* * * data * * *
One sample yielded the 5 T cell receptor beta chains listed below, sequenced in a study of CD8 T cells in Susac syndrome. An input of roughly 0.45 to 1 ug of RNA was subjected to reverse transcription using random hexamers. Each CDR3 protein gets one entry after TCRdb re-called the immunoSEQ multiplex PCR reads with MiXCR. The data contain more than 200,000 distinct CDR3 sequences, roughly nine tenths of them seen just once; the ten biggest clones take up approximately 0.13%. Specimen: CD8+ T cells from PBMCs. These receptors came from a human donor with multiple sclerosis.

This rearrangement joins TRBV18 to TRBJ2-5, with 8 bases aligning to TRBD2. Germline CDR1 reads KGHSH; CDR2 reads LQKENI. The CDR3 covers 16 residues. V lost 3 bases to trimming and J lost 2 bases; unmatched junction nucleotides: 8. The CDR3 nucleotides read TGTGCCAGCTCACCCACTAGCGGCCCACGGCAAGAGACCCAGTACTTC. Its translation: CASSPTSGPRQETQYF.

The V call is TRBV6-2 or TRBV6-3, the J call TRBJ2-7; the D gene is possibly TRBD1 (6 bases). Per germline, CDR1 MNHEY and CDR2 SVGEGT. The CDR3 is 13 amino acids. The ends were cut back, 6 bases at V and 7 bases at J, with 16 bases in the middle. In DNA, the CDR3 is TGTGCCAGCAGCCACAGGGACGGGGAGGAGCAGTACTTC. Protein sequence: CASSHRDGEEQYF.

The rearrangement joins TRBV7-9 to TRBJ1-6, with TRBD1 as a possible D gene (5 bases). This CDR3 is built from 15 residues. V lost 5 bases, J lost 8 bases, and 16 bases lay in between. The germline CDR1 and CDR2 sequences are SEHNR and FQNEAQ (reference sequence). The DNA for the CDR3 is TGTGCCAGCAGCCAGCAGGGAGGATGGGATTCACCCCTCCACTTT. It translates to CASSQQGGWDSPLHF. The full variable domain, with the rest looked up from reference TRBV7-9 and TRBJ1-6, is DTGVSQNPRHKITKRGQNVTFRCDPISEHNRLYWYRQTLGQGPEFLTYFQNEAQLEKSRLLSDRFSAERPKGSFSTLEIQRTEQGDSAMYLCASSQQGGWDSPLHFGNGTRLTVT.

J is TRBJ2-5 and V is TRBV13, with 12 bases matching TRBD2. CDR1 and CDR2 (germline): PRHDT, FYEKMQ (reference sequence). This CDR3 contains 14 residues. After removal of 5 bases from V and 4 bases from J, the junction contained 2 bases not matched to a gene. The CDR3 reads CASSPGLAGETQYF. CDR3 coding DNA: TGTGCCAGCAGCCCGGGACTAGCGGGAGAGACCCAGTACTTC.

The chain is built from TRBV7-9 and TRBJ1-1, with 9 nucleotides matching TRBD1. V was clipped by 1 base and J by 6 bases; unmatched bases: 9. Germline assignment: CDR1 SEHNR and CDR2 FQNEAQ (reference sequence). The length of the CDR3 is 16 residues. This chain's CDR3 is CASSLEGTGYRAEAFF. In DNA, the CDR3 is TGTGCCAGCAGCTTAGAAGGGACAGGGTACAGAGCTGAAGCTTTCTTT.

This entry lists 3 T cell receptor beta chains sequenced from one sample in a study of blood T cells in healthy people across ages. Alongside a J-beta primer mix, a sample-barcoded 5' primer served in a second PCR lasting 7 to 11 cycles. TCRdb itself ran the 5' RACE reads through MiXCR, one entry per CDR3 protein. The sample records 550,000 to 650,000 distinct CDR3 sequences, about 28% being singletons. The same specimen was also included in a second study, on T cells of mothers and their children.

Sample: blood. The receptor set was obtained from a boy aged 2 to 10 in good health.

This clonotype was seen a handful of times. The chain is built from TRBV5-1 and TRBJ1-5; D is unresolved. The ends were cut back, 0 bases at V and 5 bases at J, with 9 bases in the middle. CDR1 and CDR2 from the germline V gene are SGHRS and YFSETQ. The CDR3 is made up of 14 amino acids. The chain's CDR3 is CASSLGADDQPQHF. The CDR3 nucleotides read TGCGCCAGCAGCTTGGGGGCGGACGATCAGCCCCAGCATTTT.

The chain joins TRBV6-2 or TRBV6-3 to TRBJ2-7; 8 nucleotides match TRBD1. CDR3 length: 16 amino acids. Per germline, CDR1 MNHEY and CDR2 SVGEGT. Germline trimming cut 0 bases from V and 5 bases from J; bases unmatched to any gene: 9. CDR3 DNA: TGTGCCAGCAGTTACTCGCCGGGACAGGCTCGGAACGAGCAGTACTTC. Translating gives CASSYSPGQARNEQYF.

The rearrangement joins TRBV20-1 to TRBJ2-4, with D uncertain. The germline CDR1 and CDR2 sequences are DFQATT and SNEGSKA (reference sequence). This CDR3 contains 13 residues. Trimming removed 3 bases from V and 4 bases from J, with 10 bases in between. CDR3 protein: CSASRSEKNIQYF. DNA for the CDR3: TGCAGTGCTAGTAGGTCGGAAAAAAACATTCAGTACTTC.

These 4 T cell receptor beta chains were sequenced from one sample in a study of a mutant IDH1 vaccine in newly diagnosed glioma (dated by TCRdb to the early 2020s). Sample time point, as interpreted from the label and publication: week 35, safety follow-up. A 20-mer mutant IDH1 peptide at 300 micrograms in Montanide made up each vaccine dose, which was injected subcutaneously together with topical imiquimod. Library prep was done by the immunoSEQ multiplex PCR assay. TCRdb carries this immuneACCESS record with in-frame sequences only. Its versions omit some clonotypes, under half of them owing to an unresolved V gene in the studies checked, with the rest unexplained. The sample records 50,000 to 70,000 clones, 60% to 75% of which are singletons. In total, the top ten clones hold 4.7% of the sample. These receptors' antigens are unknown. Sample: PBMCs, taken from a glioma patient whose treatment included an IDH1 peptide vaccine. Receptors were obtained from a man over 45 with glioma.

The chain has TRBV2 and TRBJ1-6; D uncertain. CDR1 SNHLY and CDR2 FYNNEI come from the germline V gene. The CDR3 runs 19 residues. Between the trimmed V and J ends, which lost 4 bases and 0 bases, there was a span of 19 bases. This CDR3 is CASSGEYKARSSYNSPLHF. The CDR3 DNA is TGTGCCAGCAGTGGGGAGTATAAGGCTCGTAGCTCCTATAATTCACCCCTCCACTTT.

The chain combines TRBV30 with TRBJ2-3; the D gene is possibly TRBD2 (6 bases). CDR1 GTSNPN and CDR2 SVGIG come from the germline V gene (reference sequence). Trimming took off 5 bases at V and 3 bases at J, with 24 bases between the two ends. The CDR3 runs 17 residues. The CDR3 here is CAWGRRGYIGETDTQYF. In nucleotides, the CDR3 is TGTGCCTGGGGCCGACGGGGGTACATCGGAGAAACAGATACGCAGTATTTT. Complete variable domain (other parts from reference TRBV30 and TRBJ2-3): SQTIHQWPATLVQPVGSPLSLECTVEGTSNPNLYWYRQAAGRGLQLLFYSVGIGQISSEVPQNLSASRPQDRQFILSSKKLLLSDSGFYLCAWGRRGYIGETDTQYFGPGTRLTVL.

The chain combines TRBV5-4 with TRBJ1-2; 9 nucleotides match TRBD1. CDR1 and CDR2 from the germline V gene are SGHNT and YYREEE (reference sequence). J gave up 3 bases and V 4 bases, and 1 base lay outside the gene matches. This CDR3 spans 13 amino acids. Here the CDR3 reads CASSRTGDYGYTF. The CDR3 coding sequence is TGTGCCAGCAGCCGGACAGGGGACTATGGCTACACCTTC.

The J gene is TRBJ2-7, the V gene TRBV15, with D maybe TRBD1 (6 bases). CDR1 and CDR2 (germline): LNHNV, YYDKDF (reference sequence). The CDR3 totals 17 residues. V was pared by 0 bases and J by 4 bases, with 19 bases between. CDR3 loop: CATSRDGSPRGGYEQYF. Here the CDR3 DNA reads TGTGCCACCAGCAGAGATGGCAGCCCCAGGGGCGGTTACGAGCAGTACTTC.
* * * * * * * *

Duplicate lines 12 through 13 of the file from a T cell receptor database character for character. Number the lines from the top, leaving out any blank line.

These 4 T cell receptor beta chains were sequenced from one sample in a study of a mutant IDH1 vaccine in newly diagnosed glioma (dated by TCRdb to the early 2020s). Sample time point, as interpreted from the label and publication: week 35, safety follow-up. A 20-mer mutant IDH1 peptide at 300 micrograms in Montanide made up each vaccine dose, which was injected subcutaneously together with topical imiquimod. Library prep was done by the immunoSEQ multiplex PCR assay. TCRdb carries this immuneACCESS record with in-frame sequences only. Its versions omit some clonotypes, under half of them owing to an unresolved V gene in the studies checked, with the rest unexplained. The sample records 50,000 to 70,000 clones, 60% to 75% of which are singletons. In total, the top ten clones hold 4.7% of the sample. These receptors' antigens are unknown. Sample: PBMCs, taken from a glioma patient whose treatment included an IDH1 peptide vaccine. Receptors were obtained from a man over 45 with glioma.

The chain has TRBV2 and TRBJ1-6; D uncertain. CDR1 SNHLY and CDR2 FYNNEI come from the germline V gene. The CDR3 runs 19 residues. Between the trimmed V and J ends, which lost 4 bases and 0 bases, there was a span of 19 bases. This CDR3 is CASSGEYKARSSYNSPLHF. The CDR3 DNA is TGTGCCAGCAGTGGGGAGTATAAGGCTCGTAGCTCCTATAATTCACCCCTCCACTTT.